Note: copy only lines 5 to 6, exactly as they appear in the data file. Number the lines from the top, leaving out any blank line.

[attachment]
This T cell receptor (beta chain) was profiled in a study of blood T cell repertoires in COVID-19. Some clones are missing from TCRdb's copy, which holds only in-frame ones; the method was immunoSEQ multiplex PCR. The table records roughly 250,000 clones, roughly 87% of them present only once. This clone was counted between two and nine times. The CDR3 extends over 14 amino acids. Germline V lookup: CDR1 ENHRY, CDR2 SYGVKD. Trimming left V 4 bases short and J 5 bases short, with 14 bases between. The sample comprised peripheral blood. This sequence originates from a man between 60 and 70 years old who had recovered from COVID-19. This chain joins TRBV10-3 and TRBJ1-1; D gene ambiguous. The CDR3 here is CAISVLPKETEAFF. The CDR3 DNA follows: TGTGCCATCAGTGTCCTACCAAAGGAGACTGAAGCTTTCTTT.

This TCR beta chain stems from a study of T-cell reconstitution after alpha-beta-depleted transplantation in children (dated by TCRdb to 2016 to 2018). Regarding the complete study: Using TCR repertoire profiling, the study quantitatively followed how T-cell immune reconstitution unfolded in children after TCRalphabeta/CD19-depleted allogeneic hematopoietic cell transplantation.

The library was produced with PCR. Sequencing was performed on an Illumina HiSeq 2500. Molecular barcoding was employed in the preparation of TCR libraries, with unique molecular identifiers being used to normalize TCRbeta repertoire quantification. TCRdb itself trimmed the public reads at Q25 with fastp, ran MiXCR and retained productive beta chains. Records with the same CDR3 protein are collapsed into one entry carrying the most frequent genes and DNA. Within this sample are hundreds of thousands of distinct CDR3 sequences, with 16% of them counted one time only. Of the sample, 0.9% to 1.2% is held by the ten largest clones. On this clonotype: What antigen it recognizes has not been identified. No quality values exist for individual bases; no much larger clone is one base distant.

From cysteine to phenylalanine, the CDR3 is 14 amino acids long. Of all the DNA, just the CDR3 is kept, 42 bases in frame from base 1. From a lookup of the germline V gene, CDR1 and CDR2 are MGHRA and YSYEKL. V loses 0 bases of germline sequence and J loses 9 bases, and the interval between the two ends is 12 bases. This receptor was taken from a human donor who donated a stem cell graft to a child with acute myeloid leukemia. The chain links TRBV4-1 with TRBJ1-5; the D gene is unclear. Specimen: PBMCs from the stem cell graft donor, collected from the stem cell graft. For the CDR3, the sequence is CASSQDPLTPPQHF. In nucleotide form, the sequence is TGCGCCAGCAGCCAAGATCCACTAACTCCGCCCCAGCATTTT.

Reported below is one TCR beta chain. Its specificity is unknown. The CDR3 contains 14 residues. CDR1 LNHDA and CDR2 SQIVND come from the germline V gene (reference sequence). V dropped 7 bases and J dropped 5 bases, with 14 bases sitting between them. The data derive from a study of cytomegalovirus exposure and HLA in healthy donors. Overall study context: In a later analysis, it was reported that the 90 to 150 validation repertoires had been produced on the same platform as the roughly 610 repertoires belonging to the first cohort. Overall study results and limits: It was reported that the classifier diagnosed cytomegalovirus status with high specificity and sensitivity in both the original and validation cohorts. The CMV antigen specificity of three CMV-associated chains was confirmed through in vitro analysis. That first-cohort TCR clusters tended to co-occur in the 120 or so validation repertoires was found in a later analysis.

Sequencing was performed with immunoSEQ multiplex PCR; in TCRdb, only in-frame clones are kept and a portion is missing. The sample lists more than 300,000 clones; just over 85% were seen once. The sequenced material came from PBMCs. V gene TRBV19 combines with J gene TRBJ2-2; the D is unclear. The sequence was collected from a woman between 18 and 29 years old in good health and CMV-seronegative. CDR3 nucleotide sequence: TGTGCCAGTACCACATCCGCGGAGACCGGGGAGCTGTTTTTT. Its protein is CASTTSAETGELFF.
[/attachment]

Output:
Reported below is one TCR beta chain. Its specificity is unknown. The CDR3 contains 14 residues. CDR1 LNHDA and CDR2 SQIVND come from the germline V gene (reference sequence). V dropped 7 bases and J dropped 5 bases, with 14 bases sitting between them. The data derive from a study of cytomegalovirus exposure and HLA in healthy donors. Overall study context: In a later analysis, it was reported that the 90 to 150 validation repertoires had been produced on the same platform as the roughly 610 repertoires belonging to the first cohort. Overall study results and limits: It was reported that the classifier diagnosed cytomegalovirus status with high specificity and sensitivity in both the original and validation cohorts. The CMV antigen specificity of three CMV-associated chains was confirmed through in vitro analysis. That first-cohort TCR clusters tended to co-occur in the 120 or so validation repertoires was found in a later analysis.

Sequencing was performed with immunoSEQ multiplex PCR; in TCRdb, only in-frame clones are kept and a portion is missing. The sample lists more than 300,000 clones; just over 85% were seen once. The sequenced material came from PBMCs. V gene TRBV19 combines with J gene TRBJ2-2; the D is unclear. The sequence was collected from a woman between 18 and 29 years old in good health and CMV-seronegative. CDR3 nucleotide sequence: TGTGCCAGTACCACATCCGCGGAGACCGGGGAGCTGTTTTTT. Its protein is CASTTSAETGELFF.